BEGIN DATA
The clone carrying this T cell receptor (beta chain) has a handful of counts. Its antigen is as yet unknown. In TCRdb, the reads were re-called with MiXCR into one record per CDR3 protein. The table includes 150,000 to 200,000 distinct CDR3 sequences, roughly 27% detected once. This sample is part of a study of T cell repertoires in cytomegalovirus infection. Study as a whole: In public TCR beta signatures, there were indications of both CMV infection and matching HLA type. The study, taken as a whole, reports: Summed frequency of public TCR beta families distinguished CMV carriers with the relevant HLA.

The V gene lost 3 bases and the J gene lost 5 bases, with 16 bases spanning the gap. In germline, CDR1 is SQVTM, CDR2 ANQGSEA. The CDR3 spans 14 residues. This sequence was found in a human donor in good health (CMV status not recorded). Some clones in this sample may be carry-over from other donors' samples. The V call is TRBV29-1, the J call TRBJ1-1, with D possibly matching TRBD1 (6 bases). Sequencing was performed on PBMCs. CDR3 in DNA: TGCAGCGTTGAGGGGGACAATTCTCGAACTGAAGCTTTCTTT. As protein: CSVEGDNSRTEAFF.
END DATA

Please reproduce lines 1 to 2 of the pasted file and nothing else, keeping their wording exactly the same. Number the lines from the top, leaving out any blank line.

The clone carrying this T cell receptor (beta chain) has a handful of counts. Its antigen is as yet unknown. In TCRdb, the reads were re-called with MiXCR into one record per CDR3 protein. The table includes 150,000 to 200,000 distinct CDR3 sequences, roughly 27% detected once. This sample is part of a study of T cell repertoires in cytomegalovirus infection. Study as a whole: In public TCR beta signatures, there were indications of both CMV infection and matching HLA type. The study, taken as a whole, reports: Summed frequency of public TCR beta families distinguished CMV carriers with the relevant HLA.

The V gene lost 3 bases and the J gene lost 5 bases, with 16 bases spanning the gap. In germline, CDR1 is SQVTM, CDR2 ANQGSEA. The CDR3 spans 14 residues. This sequence was found in a human donor in good health (CMV status not recorded). Some clones in this sample may be carry-over from other donors' samples. The V call is TRBV29-1, the J call TRBJ1-1, with D possibly matching TRBD1 (6 bases). Sequencing was performed on PBMCs. CDR3 in DNA: TGCAGCGTTGAGGGGGACAATTCTCGAACTGAAGCTTTCTTT. As protein: CSVEGDNSRTEAFF.